Monday May 29, 2017
1) Hire from fields of study unrelated to the job position
"If I need a marketer, shouldn't I just hire a marketer?"
Well, yes... and no... Is this a senior position? Will this ideal candidate come to you with 20 years of experience in the field? Or is the position more of an entry to mid level opening? Do you have much knowledge of the field and position you're hiring for?
If you fall largely into the latter two criteria, it may do you a lot of good to hire applicants from a field that's slightly unrelated to the position. For example, I graduated with a degree in Video Game Design, and had specialized in Creative Writing, Production & Marketing. I applied for an entry level marketing position here at AllProWebTools, and was able to gain a lot of new knowledge while actually teaching them new things simultaneously. Apart from that, I had significant knowledge in User Experience/User Interface design for mobile applications. This was a skill I could readily translate to AllProWebTools (the product) and shed new light on features and design elements that they probably wouldn't have been able to get from someone directly out of the marketing field.
Another example could be hiring a psychology major with a flair for writing if you need a dedicated content writer - think about the possibilities for connection with your taget audience. These kinds of workarounds are always available to you, all you have to do is think outside of the box and not close yourself off to applicants you weren't expecting!
If you do choose to hire an applicant from a different field of study than the job opening, make sure they have the necessary skills you require and gauge their capacity to offer you skills you didn't know you needed. This is just a safe way of ensuring that you're still hiring the right person for the job.
2) Ambiverts make the best salespeople
While it can be tough to find true ambiverts, their mix of introversion and extroversion harmoniously collide to make them very effective at their job. While no person actually falls 100% on either side of the scale, most have introverted or extroverted tendencies. Both of which have distinct benefits and downsides:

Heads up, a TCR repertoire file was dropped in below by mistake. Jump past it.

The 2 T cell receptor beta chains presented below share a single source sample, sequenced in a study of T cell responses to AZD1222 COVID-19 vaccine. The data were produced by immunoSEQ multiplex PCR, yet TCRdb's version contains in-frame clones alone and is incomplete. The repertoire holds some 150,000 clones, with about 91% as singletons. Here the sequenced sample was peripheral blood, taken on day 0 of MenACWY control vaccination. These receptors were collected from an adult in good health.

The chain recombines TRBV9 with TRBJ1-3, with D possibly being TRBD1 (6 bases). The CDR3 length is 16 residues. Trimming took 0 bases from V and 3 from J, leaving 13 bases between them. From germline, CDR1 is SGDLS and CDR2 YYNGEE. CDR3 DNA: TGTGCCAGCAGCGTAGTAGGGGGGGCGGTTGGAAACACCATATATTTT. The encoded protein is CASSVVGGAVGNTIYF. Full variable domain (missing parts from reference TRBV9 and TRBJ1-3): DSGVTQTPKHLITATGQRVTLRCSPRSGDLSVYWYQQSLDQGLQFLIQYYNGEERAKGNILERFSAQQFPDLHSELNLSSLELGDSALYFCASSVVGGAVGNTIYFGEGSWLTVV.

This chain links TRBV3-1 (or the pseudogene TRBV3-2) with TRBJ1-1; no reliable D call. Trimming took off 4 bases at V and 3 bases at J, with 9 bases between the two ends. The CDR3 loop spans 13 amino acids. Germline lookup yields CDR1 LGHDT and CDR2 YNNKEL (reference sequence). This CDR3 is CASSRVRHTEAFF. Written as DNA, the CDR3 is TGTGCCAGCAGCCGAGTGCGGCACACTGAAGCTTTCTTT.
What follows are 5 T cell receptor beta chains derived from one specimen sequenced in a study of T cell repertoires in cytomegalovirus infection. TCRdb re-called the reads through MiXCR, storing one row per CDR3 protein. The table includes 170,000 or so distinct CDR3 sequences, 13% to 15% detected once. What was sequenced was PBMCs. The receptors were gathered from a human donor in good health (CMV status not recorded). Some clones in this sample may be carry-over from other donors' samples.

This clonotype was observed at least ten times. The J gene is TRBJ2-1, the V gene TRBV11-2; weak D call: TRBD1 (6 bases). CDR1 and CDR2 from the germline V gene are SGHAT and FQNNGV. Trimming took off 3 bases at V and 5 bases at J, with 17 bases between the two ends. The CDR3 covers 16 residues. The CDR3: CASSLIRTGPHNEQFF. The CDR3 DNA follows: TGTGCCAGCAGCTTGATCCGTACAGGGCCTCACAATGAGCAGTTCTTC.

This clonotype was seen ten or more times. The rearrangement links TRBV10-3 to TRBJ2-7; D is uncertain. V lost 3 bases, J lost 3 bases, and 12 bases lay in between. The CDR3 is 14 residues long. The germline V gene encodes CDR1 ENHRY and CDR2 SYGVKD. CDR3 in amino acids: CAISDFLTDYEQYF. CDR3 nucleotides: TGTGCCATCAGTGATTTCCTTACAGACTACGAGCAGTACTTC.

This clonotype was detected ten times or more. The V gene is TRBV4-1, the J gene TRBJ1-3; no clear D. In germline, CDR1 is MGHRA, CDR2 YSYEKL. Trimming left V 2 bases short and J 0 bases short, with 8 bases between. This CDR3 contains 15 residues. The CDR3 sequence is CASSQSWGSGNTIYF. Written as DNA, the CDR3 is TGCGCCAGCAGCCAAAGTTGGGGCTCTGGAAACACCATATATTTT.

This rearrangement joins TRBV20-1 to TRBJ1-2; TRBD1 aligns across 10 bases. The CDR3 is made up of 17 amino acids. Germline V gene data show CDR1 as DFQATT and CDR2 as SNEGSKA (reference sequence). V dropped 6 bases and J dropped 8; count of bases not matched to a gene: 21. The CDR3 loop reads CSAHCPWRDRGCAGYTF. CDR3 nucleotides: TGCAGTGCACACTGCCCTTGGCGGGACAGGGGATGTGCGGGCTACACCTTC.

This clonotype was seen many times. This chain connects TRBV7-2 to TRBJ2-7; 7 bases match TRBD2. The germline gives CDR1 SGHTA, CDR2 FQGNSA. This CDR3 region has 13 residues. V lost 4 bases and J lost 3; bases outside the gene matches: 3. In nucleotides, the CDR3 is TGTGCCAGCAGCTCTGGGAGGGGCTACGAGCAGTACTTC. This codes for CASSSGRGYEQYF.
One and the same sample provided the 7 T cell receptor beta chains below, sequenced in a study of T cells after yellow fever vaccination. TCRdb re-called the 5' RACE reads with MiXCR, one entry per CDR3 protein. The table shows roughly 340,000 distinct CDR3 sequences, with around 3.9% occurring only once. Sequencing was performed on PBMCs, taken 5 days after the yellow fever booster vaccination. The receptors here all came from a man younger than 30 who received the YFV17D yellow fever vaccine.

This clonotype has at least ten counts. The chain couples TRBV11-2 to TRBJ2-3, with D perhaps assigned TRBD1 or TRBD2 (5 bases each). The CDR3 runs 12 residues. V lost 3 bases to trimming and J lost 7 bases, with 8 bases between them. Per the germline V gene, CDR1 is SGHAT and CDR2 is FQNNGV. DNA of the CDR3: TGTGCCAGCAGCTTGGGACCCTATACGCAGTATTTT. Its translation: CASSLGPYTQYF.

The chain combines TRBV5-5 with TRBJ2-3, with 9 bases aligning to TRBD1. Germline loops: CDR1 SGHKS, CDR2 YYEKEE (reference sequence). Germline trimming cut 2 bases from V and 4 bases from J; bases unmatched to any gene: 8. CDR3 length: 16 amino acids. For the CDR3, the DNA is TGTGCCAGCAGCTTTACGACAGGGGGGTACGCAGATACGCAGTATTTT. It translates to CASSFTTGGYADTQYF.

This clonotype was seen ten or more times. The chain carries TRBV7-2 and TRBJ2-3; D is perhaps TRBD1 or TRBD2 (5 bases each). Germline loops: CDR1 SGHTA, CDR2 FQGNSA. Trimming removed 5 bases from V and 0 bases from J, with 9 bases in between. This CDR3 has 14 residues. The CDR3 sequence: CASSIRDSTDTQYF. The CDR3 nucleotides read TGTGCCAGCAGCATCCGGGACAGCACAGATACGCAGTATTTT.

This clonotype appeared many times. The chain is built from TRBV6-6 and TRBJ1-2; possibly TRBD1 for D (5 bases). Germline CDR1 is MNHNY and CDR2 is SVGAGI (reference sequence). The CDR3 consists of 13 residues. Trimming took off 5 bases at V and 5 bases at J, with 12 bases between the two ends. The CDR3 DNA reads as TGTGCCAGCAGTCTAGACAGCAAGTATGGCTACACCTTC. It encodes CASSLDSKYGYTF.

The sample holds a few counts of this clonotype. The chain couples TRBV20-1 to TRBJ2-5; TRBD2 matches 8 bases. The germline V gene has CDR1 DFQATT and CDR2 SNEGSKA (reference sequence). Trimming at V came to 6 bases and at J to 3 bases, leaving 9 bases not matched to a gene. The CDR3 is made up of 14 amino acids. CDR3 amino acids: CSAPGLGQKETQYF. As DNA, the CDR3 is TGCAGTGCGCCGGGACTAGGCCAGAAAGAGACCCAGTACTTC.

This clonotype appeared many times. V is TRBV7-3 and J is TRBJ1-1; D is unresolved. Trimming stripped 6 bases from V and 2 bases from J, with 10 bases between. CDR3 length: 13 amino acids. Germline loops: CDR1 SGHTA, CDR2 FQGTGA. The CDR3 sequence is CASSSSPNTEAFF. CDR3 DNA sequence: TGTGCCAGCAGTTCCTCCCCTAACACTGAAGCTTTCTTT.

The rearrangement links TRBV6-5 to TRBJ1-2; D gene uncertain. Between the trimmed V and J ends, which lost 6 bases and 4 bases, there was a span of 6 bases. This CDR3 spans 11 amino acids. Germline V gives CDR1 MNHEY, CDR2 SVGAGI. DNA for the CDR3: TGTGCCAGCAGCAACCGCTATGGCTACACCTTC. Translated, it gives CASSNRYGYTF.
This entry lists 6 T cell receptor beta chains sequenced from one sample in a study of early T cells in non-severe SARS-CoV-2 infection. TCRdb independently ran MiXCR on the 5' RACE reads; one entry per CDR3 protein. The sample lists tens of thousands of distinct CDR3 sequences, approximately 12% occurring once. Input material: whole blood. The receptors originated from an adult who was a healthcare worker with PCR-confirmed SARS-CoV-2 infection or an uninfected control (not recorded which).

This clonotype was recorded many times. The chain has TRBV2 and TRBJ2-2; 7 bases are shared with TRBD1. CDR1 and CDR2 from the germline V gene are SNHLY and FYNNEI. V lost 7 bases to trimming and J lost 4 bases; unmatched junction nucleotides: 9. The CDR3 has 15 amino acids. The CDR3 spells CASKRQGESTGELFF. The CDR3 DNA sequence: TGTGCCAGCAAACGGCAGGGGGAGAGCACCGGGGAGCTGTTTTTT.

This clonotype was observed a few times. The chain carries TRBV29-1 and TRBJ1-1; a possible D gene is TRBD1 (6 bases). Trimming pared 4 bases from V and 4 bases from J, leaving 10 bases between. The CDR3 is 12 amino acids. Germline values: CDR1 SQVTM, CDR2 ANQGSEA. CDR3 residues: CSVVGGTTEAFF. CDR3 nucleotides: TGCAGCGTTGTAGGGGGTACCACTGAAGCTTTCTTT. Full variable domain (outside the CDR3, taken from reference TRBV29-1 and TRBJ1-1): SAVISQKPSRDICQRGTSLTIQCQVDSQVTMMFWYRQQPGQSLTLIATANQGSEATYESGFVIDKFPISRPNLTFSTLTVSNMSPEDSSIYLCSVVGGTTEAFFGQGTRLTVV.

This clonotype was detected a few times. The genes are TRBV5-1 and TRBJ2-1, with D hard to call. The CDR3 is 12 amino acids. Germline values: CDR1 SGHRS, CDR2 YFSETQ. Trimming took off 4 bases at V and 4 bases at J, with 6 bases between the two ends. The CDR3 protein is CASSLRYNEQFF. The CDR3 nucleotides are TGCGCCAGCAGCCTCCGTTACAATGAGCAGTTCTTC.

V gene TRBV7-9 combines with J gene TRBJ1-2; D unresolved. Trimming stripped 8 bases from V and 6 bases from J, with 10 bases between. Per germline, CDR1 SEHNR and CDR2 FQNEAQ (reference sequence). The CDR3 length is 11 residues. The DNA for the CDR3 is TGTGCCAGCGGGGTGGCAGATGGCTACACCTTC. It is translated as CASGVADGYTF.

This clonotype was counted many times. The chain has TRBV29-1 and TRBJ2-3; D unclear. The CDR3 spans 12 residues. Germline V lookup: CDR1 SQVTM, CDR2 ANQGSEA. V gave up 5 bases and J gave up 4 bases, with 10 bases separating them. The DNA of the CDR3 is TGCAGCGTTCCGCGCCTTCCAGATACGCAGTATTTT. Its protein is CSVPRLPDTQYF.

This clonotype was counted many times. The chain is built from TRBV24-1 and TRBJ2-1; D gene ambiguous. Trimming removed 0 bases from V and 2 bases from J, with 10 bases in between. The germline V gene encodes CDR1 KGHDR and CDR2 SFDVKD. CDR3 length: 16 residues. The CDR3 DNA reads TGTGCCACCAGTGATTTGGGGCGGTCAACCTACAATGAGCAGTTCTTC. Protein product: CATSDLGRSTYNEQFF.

Introverts are usually better listeners and can connect much deeper with a prospect, but lack the capacity for excessive small talk and conversation domination.
Extroverts excel at doing the talking and people are naturally drawn to them, but a prospect could feel like they aren't being heard and are just another lead to the salesperson.
I highly recommend reading this blog post from Hubspot, that gives you a larger overview of the entire topic.
3) Hire someone you already admire
Is there a blogger who's work you absolutely love? Is there a friend who's known for her product or service recommendations? Resources are all around you, you don't necessarily have to start the hiring process from the beginning.
Working with someone you already know and trust can ease a lot of stress, and create a better work environment to boot. Just make sure they understand that your friendship is a separate entity when compared to your work relationship.
4) You can't teach attitude
If you hire someone solely based on their scholastic achievements or the writing on their degree, you might be in for a rude awakening. Always hire someone based on their personality and how you feel they'll fit with your company culture. It doesn't matter if their technical skills are lacking in some departments (to some degree, this might affect their chances, but it should not be the sole defining factor if you can avoid it). Technical skills can always be learnt if the person is willing.
Attitude, however, cannot be taught. Keep that in mind the next time you go through the interview process.
5) Stop hosting boring old interviews
If you ask the same boring questions a candidate has been asked a hundred times over, you're going to get the same, refined, canned response they've saved just for you. Have some fun with your interviews, play games with them, keep them on their toes - you'll truly see the good and bad sides of their personalities this way. If you choose to interview them in a noisy area with a lot of distractions, you'll be able to gauge how good they are at concentrating. If you interview them in groups, you'll notice which of them have tendencies for backstabbing. Read our previous blog about Dave's unorthodox approach to conducting interviews. Seriously, it's a blast.